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Probe Miner: a new resource for objective, large-scale assessment of chemical tools


ICR Chief Executive Professor Paul Workman talks about the launch of Probe Miner – the new web resource for objective, large-scale analysis of chemical probes.

Posted on 26 July, 2017 by Professor Paul Workman

Test tubes (Jan Chlebik for the ICR, 2011)

Chemical probes are essential tools for exploring biological systems and validating drug targets. However, bioscientists need better information to avoid selection of out-of-date and flawed probes for their research.

The Chemical Probes Portal has been a valuable step forward through provision of expert curation and analysis. ICR researchers have now developed and made available a complementary web resource – Probe Miner – that enables the objective, large-scale analysis of chemical probes. Used together, these two resources equip researchers to make the best informed choices of chemical probe for biomedical research.

Key criteria for selecting chemical probes

In my previous blog post, ‘Call to bioscientists: choose and use your chemicaI probes very carefully’, I drew attention to the importance of critical assessment and selection of small molecule chemical probes (or tools) and their careful use for biological research and target validation.

In particular, I highlighted the continuing, inappropriate utilisation in biological research of out-of-date and often severely flawed compounds as chemical probes – resulting in pollution of the scientific literature with misleading information, wastage of researchers’ time and resources, and delays in the discovery of new medicines for the treatment of cancer and other diseases.

Visit the new chemical probes web resource – Probe Miner – released to the research community and led by Dr Bissan Al-Lazikani, Professor Paul Workman, Dr Albert Antolin and colleagues.

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I also pointed out in the post the particularly important need to provide bioscience researchers, most especially those without detailed chemical biology and/or medicinal chemistry experience, with advice that equips them to select and use the best available chemical probes in their biomedical research.

In fact my blog post was centred on the recently published ‘Perspective’ in Cancer Cell that I co-wrote with my colleague Professor Julian Blagg with precisely that target audience in mind – bioscientists who wish to use chemical probes to explore fundamental biology or disease mechanisms. We mapped out the pitfalls and risks – illustrated by numerous case histories in cancer research.

We emphasized the key criteria that biologists should be aware of in selecting appropriate chemical probes for bioscience investigation and target validation. And we provided a set of do’s and don’ts, including the use of careful controls (ideally more than chemical of chemical inhibitor for each target and inactive control compounds; application of orthogonal biological tools; and inclusion of biomarkers to demonstrate target modulation by the selected chemical probes.

The importance of The Chemical Probes Portal

In the Perspective and the accompanying blog post we highlighted the importance of the The Chemical Probes Portal as an expert-curated resource for chemical probes. The establishment of the Portal as a community-driven wiki resource to improve quality and convey current best practice was discussed in a ‘Commentary’ article in Nature Chemical Biology. For full disclosure both Julian Blagg and myself are co-authors on that paper, we are both members of the Scientific Advisory Board of the Portal, and I am also a Board Director of the Portal.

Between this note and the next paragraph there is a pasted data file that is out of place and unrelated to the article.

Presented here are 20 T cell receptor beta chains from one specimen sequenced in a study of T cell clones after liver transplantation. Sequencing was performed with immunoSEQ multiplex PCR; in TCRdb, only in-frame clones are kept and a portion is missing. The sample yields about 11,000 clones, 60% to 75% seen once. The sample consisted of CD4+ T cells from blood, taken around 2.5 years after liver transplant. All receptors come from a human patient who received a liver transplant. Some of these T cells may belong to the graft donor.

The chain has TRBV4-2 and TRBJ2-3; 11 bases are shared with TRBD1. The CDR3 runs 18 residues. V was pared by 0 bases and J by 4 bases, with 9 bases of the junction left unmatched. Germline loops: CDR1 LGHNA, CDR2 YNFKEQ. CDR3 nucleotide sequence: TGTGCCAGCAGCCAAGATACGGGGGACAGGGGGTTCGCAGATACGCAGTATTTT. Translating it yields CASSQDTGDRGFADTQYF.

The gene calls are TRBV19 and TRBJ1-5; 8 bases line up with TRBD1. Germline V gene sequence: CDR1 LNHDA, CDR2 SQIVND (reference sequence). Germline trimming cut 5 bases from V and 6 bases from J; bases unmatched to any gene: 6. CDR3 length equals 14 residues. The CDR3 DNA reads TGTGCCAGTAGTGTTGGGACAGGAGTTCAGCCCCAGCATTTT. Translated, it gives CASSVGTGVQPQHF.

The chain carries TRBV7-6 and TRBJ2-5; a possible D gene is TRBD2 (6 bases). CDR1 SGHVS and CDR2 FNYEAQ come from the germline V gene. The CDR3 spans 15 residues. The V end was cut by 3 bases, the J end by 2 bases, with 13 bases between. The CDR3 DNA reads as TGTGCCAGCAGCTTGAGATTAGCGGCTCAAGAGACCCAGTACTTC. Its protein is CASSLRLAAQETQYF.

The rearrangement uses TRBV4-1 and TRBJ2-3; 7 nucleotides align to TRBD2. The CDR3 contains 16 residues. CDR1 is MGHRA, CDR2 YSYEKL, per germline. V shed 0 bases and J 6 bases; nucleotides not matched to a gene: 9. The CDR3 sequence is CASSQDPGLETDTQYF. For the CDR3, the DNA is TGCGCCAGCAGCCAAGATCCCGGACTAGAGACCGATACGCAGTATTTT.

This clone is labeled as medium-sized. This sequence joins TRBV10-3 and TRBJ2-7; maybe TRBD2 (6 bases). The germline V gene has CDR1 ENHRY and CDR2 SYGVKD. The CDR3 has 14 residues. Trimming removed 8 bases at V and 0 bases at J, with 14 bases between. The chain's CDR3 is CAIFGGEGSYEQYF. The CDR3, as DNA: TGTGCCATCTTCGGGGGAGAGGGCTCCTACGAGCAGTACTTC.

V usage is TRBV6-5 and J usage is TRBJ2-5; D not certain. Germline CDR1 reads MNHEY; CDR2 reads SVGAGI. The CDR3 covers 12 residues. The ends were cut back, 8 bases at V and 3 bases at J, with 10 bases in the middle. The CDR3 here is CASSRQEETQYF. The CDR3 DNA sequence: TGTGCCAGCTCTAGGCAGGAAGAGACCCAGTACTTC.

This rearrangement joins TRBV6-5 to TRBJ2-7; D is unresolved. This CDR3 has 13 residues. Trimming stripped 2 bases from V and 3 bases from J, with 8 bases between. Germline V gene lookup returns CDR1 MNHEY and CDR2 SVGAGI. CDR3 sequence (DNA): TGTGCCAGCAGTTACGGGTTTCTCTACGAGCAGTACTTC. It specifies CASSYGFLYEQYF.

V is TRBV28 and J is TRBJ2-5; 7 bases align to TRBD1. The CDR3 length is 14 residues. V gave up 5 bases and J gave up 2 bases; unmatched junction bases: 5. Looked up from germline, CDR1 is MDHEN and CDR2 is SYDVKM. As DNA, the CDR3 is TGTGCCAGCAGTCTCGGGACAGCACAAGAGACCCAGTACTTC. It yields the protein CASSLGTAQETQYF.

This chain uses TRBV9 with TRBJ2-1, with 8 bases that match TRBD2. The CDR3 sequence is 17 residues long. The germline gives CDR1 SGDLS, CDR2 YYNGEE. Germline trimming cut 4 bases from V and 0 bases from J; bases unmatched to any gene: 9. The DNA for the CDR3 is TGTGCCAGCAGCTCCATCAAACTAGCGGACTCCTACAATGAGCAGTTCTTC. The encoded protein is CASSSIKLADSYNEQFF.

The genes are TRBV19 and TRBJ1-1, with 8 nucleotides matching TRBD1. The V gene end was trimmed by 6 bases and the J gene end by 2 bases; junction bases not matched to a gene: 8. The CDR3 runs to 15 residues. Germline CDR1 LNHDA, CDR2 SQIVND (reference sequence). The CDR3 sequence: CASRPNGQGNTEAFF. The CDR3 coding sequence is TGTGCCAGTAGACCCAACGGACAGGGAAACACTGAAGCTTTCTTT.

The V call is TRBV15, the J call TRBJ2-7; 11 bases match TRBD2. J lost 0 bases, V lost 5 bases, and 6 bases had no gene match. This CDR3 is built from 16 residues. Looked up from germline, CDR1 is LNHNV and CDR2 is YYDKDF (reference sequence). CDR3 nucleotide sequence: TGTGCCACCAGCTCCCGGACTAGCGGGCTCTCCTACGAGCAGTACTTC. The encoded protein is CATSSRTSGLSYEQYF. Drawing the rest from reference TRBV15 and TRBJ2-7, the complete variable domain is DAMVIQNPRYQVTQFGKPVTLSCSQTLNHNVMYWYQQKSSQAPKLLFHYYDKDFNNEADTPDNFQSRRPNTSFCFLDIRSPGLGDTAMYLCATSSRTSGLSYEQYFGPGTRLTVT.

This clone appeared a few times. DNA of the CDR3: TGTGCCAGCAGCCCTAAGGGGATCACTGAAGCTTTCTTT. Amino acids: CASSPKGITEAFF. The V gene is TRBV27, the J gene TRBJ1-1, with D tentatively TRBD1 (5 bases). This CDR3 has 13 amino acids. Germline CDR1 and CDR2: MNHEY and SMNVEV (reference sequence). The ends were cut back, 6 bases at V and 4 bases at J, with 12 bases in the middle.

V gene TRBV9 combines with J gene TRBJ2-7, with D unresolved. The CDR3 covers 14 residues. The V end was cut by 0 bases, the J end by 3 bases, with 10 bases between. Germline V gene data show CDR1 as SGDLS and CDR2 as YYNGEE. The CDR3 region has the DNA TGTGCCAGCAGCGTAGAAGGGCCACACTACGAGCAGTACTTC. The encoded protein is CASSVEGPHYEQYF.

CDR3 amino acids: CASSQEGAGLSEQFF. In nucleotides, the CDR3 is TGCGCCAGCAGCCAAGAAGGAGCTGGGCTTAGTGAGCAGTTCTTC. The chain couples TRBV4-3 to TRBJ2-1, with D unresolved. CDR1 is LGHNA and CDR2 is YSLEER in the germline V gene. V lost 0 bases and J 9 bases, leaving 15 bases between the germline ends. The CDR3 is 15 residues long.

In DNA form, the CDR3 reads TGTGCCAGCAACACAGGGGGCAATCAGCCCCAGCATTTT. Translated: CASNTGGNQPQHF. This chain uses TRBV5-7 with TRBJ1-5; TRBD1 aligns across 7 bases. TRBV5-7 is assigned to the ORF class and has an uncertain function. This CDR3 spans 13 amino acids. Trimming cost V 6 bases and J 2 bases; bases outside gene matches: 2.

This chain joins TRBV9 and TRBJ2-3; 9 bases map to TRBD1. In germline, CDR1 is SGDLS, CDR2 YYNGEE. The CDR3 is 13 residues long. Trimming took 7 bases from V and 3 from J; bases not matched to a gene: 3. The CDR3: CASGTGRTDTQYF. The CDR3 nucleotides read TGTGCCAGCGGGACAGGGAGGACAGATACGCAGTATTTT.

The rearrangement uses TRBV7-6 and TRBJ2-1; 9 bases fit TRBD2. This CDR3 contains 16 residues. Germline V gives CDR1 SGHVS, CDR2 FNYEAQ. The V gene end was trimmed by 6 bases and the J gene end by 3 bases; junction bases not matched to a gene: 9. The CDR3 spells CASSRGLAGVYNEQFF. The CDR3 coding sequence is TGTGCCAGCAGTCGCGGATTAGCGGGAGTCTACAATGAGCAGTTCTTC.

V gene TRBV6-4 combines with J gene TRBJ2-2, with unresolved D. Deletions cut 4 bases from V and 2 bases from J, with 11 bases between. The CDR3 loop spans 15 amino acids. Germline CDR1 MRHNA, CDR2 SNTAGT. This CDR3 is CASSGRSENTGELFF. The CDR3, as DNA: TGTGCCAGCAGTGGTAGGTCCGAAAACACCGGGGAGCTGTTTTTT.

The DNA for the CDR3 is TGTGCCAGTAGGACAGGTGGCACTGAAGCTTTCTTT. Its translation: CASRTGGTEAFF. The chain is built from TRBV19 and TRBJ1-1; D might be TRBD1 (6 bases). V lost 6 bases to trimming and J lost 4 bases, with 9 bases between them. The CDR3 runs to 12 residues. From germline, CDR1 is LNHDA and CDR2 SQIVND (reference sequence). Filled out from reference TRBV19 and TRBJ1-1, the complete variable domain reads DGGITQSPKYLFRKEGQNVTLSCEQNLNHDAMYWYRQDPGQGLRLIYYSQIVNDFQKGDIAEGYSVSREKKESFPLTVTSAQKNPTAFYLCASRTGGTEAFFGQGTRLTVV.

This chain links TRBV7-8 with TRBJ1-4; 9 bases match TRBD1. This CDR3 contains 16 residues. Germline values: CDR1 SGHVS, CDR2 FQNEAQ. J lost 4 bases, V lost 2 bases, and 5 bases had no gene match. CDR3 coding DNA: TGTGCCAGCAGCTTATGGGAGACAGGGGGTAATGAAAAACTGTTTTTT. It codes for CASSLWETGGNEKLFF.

The Chemical Probes Portal now has expert annotation and reports on over 400 chemical probes and is a growing influence among chemical biologists and we hope also the broader biomedical research field.

Notwithstanding the success of the Portal, a key missing capability for researchers – including both the expert chemical biology, medicinal chemistry and pharmacology aficionados and also the more general biology community that uses probes – has been the ability to utilise the vast volumes of public medicinal chemistry and chemical biology data to objectively assess at scale all available compounds for their suitability as chemical probes.

Probe Miner – a powerful, user-friendly resource

To address this need, my colleagues and I today release to the research community Probe Miner ( Co-led by my ICR colleague Dr Bissan Al-Lazikani and myself, with the Wellcome Trust Research Fellow Albert Antolin performing the research implementation and important input from colleagues Ian Collins, Joe Tym and Angeliki Komianou, Probe Miner is a powerful, user-friendly web-based resource built on our computational and statistical analysis of >3.9 million experimental activities for >1.8million compounds in curated public medicinal chemistry databases.

Through Probe Miner we provide objective, data-driven systematic scoring of 355,305 compounds against 2,220 human targets. A description of the method and the resource is available on the bioRxiv pre-print server. The data and scores in Probe Miner are updated regularly based on new information in the underlying literature to ensure that researchers are armed with key information.

Employed in conjunction with the expert curation and advice from the Chemical Probes Portal – and also of course used in the context of the experience and knowledge of the individual scientist or team –  Probe Miner enables the researchers to make informed choices in the selection of probes for their experiments.

We hope that both chemical probe experts and the general biomedical research community will find Probe Miner useful and we look forward to receiving feedback.


Bissan Al-Lazikani Paul Workman chemical probes
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